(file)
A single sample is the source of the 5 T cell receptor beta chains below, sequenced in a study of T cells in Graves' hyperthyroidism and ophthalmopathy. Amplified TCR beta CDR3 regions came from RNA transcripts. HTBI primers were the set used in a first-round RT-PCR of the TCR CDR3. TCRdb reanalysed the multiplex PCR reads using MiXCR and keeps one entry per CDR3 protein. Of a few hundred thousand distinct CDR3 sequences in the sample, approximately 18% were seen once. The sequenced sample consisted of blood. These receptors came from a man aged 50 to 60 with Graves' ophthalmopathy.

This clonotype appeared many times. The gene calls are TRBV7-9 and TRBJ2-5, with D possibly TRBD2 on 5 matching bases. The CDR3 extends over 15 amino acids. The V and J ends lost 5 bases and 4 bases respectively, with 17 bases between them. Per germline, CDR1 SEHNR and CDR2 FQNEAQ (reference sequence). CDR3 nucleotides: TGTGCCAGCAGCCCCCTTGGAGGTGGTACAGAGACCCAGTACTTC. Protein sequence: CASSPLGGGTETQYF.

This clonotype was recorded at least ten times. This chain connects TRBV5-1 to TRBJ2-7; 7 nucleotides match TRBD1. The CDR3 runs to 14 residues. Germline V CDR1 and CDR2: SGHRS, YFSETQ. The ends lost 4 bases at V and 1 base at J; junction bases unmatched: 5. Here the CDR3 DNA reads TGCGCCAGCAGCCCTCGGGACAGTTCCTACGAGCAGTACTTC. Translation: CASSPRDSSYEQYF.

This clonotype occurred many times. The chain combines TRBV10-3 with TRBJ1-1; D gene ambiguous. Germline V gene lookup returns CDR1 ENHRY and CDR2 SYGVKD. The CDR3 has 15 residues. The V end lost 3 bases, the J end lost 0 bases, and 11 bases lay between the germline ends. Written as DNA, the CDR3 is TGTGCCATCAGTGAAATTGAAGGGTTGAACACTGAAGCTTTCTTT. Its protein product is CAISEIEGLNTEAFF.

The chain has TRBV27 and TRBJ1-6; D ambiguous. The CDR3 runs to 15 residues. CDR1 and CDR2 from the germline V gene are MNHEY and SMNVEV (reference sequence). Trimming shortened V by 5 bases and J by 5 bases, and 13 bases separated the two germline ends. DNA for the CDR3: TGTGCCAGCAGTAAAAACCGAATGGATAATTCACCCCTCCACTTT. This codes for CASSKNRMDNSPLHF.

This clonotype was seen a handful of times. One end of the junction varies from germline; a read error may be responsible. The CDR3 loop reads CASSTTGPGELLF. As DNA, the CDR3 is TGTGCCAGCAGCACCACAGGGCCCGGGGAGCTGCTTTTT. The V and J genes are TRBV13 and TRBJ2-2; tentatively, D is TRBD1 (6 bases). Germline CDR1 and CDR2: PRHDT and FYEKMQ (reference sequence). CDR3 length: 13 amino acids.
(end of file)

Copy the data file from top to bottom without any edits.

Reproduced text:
A single sample is the source of the 5 T cell receptor beta chains below, sequenced in a study of T cells in Graves' hyperthyroidism and ophthalmopathy. Amplified TCR beta CDR3 regions came from RNA transcripts. HTBI primers were the set used in a first-round RT-PCR of the TCR CDR3. TCRdb reanalysed the multiplex PCR reads using MiXCR and keeps one entry per CDR3 protein. Of a few hundred thousand distinct CDR3 sequences in the sample, approximately 18% were seen once. The sequenced sample consisted of blood. These receptors came from a man aged 50 to 60 with Graves' ophthalmopathy.

This clonotype appeared many times. The gene calls are TRBV7-9 and TRBJ2-5, with D possibly TRBD2 on 5 matching bases. The CDR3 extends over 15 amino acids. The V and J ends lost 5 bases and 4 bases respectively, with 17 bases between them. Per germline, CDR1 SEHNR and CDR2 FQNEAQ (reference sequence). CDR3 nucleotides: TGTGCCAGCAGCCCCCTTGGAGGTGGTACAGAGACCCAGTACTTC. Protein sequence: CASSPLGGGTETQYF.

This clonotype was recorded at least ten times. This chain connects TRBV5-1 to TRBJ2-7; 7 nucleotides match TRBD1. The CDR3 runs to 14 residues. Germline V CDR1 and CDR2: SGHRS, YFSETQ. The ends lost 4 bases at V and 1 base at J; junction bases unmatched: 5. Here the CDR3 DNA reads TGCGCCAGCAGCCCTCGGGACAGTTCCTACGAGCAGTACTTC. Translation: CASSPRDSSYEQYF.

This clonotype occurred many times. The chain combines TRBV10-3 with TRBJ1-1; D gene ambiguous. Germline V gene lookup returns CDR1 ENHRY and CDR2 SYGVKD. The CDR3 has 15 residues. The V end lost 3 bases, the J end lost 0 bases, and 11 bases lay between the germline ends. Written as DNA, the CDR3 is TGTGCCATCAGTGAAATTGAAGGGTTGAACACTGAAGCTTTCTTT. Its protein product is CAISEIEGLNTEAFF.

The chain has TRBV27 and TRBJ1-6; D ambiguous. The CDR3 runs to 15 residues. CDR1 and CDR2 from the germline V gene are MNHEY and SMNVEV (reference sequence). Trimming shortened V by 5 bases and J by 5 bases, and 13 bases separated the two germline ends. DNA for the CDR3: TGTGCCAGCAGTAAAAACCGAATGGATAATTCACCCCTCCACTTT. This codes for CASSKNRMDNSPLHF.

This clonotype was seen a handful of times. One end of the junction varies from germline; a read error may be responsible. The CDR3 loop reads CASSTTGPGELLF. As DNA, the CDR3 is TGTGCCAGCAGCACCACAGGGCCCGGGGAGCTGCTTTTT. The V and J genes are TRBV13 and TRBJ2-2; tentatively, D is TRBD1 (6 bases). Germline CDR1 and CDR2: PRHDT and FYEKMQ (reference sequence). CDR3 length: 13 amino acids.